Marcus Volz is a research fellow at the University of Melbourne, studying geometric networks, optimisation and computational geometry. He’s interested in visualisation, and always looking for opportunities to represent complex information in novel ways to accelerate learning and uncover the unexpected.

One of Marcus’ hobbies is the visualization of mathematical patterns and statistical algorithms via R. He has a whole portfolio full of them, including a Github page with all the associated R code. For my recent promotion, my girlfriend asked Marcus to generate a K-nearest neighbors visual and she had it printed on a large canvas.

20181109_143559.jpg

The picture contains about 10.000 points, randomly uniformly distributed across x and y, connected by lines with their closest other points. Marcus shared the code to generate such k-nearest neighbor algorithm plots here on Github. So if you know your way around R, you could make your own version:

#' k-nearest neighbour graph
#'
#' Computes a k-nearest neighbour graph for a given set of points. Refer to the \href{https://en.wikipedia.org/wiki/Nearest_neighbor_graph}{Wikipedia article} for details.
#' @param points A data frame with x, y coordinates for the points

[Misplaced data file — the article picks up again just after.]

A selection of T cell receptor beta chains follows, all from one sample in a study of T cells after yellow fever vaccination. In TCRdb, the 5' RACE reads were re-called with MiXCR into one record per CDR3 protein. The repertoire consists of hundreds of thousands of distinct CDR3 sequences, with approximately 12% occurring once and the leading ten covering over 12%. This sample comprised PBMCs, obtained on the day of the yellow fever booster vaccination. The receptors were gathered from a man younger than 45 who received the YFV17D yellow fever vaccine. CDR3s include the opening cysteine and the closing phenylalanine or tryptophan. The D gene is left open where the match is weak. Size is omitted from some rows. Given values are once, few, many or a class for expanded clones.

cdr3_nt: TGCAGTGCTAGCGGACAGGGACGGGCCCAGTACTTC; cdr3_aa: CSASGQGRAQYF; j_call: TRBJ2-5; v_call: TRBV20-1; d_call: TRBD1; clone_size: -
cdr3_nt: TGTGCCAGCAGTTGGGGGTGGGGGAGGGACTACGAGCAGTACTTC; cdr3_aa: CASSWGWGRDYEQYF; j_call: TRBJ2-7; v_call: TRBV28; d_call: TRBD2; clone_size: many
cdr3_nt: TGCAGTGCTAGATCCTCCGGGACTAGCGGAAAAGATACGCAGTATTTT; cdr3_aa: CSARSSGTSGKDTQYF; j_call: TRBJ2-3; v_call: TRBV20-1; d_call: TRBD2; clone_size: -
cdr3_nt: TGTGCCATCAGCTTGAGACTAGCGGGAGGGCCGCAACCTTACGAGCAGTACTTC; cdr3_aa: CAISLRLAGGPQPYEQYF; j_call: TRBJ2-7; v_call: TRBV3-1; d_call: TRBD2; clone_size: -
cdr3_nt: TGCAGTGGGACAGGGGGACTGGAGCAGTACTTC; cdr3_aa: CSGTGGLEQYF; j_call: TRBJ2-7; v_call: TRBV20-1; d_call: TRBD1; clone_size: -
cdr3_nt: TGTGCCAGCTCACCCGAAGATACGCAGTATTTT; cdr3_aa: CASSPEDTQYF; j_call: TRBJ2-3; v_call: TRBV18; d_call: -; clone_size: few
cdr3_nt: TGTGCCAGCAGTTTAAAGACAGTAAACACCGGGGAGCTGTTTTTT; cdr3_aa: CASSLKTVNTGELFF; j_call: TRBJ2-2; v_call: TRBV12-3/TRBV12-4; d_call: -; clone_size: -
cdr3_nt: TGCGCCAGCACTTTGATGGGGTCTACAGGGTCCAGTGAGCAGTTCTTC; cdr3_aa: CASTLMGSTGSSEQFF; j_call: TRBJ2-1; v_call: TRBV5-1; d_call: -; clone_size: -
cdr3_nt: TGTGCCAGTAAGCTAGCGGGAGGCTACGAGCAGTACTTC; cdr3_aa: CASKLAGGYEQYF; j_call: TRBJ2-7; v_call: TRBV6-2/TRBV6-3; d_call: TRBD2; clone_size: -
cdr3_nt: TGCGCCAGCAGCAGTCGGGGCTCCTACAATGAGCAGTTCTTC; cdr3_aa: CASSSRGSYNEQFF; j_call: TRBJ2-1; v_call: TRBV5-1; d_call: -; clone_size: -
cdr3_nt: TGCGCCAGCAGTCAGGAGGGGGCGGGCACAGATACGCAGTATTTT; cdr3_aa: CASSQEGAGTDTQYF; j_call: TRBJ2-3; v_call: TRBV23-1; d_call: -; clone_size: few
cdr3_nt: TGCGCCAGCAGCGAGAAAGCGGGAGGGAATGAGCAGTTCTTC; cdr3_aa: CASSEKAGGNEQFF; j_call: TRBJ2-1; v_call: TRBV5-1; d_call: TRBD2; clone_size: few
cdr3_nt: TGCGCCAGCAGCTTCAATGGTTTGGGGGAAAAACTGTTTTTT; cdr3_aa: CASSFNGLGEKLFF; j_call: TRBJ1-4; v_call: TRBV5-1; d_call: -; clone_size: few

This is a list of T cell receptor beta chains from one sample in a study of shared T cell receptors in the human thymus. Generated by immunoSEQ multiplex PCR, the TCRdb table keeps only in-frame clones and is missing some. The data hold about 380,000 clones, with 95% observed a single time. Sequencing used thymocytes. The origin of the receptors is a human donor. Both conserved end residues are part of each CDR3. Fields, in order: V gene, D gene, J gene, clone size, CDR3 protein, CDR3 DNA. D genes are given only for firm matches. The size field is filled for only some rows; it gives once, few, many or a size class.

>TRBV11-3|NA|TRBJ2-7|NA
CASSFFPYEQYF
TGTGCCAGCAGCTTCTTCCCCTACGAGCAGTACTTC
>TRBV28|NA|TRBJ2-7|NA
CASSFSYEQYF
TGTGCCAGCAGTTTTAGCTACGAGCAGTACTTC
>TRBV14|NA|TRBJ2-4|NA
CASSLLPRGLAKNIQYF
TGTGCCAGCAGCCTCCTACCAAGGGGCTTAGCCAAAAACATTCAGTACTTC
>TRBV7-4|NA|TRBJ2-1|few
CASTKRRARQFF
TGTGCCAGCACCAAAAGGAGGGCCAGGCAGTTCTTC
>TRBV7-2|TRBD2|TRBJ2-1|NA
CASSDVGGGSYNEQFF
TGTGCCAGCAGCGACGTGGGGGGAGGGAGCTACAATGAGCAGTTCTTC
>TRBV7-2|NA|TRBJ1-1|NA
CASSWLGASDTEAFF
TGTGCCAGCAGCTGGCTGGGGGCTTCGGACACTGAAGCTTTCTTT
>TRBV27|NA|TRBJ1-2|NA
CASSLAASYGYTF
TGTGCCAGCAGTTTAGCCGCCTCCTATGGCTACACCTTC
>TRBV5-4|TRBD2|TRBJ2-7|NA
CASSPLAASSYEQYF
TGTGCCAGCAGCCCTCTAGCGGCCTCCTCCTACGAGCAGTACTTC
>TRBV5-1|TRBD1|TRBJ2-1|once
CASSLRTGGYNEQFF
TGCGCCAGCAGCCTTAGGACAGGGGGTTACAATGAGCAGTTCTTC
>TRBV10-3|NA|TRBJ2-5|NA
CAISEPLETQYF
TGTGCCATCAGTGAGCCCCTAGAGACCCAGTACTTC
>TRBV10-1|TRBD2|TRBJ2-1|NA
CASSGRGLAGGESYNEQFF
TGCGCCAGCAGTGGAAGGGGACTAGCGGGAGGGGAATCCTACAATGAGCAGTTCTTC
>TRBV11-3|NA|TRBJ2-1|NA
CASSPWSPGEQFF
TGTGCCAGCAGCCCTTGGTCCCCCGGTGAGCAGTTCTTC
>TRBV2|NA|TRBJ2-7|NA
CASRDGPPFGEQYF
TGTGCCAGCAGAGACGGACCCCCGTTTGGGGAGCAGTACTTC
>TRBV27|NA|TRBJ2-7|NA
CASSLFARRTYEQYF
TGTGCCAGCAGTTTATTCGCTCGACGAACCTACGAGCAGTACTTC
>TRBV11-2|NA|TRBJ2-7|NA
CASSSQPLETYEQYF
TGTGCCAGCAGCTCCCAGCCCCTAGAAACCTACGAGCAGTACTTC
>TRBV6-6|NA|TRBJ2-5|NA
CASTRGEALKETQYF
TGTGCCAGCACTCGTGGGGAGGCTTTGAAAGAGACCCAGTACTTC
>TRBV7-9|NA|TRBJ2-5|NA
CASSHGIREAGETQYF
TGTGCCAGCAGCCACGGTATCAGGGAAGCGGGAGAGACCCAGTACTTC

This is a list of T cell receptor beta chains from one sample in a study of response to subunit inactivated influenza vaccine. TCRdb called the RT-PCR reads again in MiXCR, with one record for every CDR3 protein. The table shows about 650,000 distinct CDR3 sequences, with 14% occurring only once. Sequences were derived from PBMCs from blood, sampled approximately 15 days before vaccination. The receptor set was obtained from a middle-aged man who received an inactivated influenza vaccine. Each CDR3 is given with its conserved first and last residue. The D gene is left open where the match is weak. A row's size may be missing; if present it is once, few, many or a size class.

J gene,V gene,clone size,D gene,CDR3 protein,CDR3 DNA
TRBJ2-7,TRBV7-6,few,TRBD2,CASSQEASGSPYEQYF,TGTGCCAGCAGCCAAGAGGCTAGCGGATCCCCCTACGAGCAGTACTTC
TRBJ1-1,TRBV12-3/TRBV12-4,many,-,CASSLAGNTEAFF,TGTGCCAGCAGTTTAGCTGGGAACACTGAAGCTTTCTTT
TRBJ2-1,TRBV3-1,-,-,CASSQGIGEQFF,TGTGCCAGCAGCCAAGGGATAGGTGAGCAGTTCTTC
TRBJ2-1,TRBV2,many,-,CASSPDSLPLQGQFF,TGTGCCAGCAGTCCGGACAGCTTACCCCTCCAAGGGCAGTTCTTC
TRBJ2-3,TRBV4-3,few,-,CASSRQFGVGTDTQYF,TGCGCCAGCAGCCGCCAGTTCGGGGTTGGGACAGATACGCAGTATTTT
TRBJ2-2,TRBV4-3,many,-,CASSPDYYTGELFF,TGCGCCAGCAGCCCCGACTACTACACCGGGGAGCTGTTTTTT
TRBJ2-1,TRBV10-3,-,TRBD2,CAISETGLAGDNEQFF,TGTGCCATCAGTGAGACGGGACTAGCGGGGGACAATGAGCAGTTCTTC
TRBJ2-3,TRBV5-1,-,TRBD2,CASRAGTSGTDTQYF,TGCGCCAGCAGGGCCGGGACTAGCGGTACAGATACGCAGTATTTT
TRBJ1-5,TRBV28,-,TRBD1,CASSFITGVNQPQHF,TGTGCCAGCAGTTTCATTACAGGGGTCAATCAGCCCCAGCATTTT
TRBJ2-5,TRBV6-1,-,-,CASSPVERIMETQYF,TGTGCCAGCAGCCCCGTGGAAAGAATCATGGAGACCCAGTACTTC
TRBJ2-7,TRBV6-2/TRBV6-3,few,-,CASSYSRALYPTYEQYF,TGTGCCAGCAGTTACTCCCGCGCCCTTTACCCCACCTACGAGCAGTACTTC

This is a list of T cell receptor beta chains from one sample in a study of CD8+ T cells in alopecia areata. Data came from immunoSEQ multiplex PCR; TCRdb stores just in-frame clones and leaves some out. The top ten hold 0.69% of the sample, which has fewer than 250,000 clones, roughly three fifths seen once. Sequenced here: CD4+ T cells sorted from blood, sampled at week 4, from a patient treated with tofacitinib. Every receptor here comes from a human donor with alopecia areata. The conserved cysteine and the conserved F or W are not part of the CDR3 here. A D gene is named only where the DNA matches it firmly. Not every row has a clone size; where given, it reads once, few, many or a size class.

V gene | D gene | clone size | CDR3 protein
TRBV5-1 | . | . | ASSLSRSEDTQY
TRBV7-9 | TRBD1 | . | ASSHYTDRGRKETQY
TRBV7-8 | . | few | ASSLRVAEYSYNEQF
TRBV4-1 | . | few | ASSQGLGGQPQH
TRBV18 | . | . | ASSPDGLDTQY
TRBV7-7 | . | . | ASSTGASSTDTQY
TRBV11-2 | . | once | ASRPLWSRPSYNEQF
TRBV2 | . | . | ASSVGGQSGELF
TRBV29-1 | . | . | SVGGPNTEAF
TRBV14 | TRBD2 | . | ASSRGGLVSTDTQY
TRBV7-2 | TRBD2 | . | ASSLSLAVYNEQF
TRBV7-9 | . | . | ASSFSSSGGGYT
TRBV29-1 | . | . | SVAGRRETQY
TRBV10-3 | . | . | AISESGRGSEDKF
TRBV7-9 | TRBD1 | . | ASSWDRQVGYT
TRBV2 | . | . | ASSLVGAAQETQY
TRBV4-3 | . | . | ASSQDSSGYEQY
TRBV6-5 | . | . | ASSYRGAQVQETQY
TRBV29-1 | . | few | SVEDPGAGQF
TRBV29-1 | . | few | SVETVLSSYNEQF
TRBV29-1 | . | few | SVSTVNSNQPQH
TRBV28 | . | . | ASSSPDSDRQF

#' @param k Number of neighbours
#' @keywords nearest neightbour graph
#' @export
#' @examples
#' k_nearest_neighbour_graph()

k_nearest_neighbour_graph <- function(points, k=8) {
  get_k_nearest <- function(points, ptnum, k) {
    xi <- points$x[ptnum]
    yi <- points$y[ptnum]     points %>%
      dplyr::mutate(dist = sqrt((x - xi)^2 + (y - yi)^2)) %>%
      dplyr::arrange(dist) %>%
      dplyr::filter(row_number() %in% seq(2, k+1)) %>%
      dplyr::mutate(xend = xi, yend = yi)
  }
  
  1:nrow(points) %>%
    purrr::map_df(~get_k_nearest(points, ., k))
}

Those less versed in R can use Marcus package mathart. With this package, Marcus shares many more visual depictions of cool algorithms! You can install the package and several dependencies with the following lines of code:

install.packages(c("devtools", "mapproj", "tidyverse", "ggforce", "Rcpp"))
devtools::install_github("marcusvolz/mathart")
devtools::install_github("marcusvolz/ggart")

Subsequently, you can visualize all kinds of cool stuff, like for instance rapidly exploring random trees (see this Wikipedia article for details):

# Generate rrt edges
set.seed(1)
df <- rapidly_exploring_random_tree() %>% mutate(id = 1:nrow(.))

# Create plot
ggplot() +
  geom_segment(aes(x, y, xend = xend, yend = yend, size = -id, alpha = -id), df, lineend = "round") +
  coord_equal() +
  scale_size_continuous(range = c(0.1, 0.75)) +
  scale_alpha_continuous(range = c(0.1, 1)) +
  theme_blankcanvas(margin_cm = 0)
rrt
Via https://github.com/marcusvolz/mathart

This k-d tree (see this Wikipedia article for details) is also amazing:

result <- kdtree(mathart::points)

ggplot() +
  geom_segment(aes(x, y, xend = xend, yend = yend), result) +
  coord_equal() +
  xlim(0, 10000) + ylim(0, 10000) +
  theme_blankcanvas(margin_cm = 0)
kdtree
Via https://github.com/marcusvolz/mathart

This page of Marcus’ mathart Github repository contains the code exact code for these and many other visualizations of algorithms and statistical phenomena. Do check it out if you’re interested!

 

Also, check out the “Fun” section of my R tips and tricks list for more cool visuals you can generate in R!